Perfectionism is a serial killer of great ideas. As writers we’re taught to jot down our thoughts before fleshing them out, giving shape to our grammatical arrangements. As we plod through this process it’s been suggested that we do not share our thoughts until we have fully explored and polished them. PhDs and critical thinkers have told us that we must never apologize or make excuses for our work, instead ensuring that they can stand on their own.
This is outdated thinking.
In my new home of San Francisco, engineers are as plentiful as Irish politicians in my old stomping grounds of Boston. The conversations I’ve had with these modern thinkers has led me to one truth: push your idea out of the nest before you sink your life into it and see how it flies.
This has led me to release writing that I could spend more time on if I was seeking perfection. This new thinking has helped me to see my writing not as unfinished but rather as evolving. Once it’s placed at the feet of my readers I can watch as it’s poked, prodded, kicked, hugged, and generally picked up or ignored. It can be an incredibly painful or rewarding process depending on your outlook. Either way, it’s an education.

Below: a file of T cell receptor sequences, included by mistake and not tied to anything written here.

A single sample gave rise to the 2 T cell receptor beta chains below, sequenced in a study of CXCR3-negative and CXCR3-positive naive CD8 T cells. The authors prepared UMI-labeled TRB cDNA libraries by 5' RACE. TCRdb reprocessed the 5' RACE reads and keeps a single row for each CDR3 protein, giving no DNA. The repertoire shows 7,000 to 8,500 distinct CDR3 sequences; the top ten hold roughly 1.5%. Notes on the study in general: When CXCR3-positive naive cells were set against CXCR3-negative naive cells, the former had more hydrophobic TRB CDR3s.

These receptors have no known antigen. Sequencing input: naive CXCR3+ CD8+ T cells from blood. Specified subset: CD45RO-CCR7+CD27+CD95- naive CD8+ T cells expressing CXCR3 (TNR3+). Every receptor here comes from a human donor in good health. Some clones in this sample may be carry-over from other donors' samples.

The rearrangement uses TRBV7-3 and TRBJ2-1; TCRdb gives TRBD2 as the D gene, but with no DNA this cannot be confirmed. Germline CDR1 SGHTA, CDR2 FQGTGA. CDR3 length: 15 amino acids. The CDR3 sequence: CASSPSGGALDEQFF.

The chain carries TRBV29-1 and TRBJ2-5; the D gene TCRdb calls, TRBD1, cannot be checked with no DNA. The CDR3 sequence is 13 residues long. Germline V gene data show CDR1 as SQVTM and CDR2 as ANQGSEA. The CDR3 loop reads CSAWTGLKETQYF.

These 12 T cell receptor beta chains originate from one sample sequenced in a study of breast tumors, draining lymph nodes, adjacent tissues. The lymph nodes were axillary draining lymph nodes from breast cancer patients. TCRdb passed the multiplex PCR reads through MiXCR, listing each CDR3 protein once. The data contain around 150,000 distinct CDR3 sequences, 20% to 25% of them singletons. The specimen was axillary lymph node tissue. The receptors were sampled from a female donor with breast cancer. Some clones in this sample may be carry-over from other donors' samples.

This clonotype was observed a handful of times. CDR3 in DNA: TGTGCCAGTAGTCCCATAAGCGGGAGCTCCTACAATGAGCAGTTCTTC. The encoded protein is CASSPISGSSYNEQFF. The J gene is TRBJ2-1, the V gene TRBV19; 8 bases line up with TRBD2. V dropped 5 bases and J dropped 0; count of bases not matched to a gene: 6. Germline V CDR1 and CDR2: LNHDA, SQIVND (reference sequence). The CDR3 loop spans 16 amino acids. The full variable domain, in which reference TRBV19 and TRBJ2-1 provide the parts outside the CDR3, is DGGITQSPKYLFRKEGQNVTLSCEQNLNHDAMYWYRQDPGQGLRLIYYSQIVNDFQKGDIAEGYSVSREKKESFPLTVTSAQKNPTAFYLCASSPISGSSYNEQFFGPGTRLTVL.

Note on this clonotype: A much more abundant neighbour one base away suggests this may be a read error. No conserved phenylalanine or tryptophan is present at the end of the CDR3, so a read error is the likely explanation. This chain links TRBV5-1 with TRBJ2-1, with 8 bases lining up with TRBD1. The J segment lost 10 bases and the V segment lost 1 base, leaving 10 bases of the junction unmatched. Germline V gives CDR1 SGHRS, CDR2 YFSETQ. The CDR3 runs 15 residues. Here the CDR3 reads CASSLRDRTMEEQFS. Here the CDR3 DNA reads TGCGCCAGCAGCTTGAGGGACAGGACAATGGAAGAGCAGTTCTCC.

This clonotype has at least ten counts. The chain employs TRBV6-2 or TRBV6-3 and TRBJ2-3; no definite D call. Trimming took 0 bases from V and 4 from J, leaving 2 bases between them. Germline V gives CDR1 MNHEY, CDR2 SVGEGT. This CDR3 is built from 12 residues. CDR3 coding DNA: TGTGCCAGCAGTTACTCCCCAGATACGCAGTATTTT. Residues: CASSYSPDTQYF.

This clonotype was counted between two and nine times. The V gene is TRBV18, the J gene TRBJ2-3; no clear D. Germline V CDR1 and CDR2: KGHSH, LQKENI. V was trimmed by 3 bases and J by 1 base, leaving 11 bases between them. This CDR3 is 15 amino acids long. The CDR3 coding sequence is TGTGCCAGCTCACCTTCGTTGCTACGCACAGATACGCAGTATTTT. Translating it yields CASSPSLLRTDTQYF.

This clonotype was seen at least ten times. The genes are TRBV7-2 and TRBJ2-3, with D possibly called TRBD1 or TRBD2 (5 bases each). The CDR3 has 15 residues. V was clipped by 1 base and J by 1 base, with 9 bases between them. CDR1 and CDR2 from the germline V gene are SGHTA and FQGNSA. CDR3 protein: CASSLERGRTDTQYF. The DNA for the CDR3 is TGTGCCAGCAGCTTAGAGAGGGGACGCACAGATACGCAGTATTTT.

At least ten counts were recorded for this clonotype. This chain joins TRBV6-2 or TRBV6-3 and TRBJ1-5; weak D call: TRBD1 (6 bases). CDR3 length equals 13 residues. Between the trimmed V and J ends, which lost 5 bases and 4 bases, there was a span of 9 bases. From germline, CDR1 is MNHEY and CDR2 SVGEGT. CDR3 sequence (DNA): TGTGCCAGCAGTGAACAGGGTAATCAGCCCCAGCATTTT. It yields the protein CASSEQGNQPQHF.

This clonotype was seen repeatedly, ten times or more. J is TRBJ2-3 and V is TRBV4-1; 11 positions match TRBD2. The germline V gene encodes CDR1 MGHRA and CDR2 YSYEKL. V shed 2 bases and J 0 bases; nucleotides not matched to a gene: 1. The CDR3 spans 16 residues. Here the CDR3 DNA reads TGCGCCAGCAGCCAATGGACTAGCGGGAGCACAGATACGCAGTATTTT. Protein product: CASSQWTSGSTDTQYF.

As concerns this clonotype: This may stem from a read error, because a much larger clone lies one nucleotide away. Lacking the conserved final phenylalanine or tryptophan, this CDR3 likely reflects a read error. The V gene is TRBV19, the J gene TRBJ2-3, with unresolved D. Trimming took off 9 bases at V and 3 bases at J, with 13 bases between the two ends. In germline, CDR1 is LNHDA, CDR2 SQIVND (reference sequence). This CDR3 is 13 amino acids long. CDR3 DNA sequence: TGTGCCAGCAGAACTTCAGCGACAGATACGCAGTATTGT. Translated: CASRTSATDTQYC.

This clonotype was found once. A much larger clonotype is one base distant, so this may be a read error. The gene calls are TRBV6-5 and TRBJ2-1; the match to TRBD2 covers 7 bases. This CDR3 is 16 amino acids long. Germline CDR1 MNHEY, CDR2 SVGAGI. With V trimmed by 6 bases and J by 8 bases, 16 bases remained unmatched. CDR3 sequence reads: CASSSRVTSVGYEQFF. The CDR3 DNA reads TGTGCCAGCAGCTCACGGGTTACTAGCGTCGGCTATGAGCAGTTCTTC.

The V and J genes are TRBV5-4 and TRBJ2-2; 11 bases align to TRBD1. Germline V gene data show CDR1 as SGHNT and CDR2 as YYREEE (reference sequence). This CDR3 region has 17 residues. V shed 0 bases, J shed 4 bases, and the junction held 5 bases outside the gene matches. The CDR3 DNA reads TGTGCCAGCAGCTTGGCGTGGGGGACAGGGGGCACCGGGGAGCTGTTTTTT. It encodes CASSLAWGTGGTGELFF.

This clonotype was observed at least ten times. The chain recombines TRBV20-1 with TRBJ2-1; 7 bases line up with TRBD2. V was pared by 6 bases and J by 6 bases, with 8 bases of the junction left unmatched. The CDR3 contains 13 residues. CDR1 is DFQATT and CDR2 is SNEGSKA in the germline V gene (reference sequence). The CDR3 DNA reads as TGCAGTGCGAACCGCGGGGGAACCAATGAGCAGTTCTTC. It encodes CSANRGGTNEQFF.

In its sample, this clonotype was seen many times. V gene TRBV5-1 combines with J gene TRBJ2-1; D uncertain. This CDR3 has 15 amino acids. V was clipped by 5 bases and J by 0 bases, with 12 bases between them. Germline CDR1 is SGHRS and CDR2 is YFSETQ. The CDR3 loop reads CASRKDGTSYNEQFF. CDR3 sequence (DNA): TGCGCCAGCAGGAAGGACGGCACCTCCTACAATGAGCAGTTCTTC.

I’ve learned more from this “San Francisco” process than I have in the past decade of slowly shaping, double-checking, proofing, and analyzing my own work prior to releasing it. It’s required more effort than I have ever put into my writing but it’s also generated my new outlook on why we chronicle our thoughts.
Using modern technology we can all write. Our posts can be short, long, image heavy or text focused. We can share them across tables, tablets, phones, and borders. This is not a time to hold our best ideas close. We must give them a kick and allow others to contribute. This is what we have been working towards. This is why we publish, why we post. It’s not to shout. It’s to listen.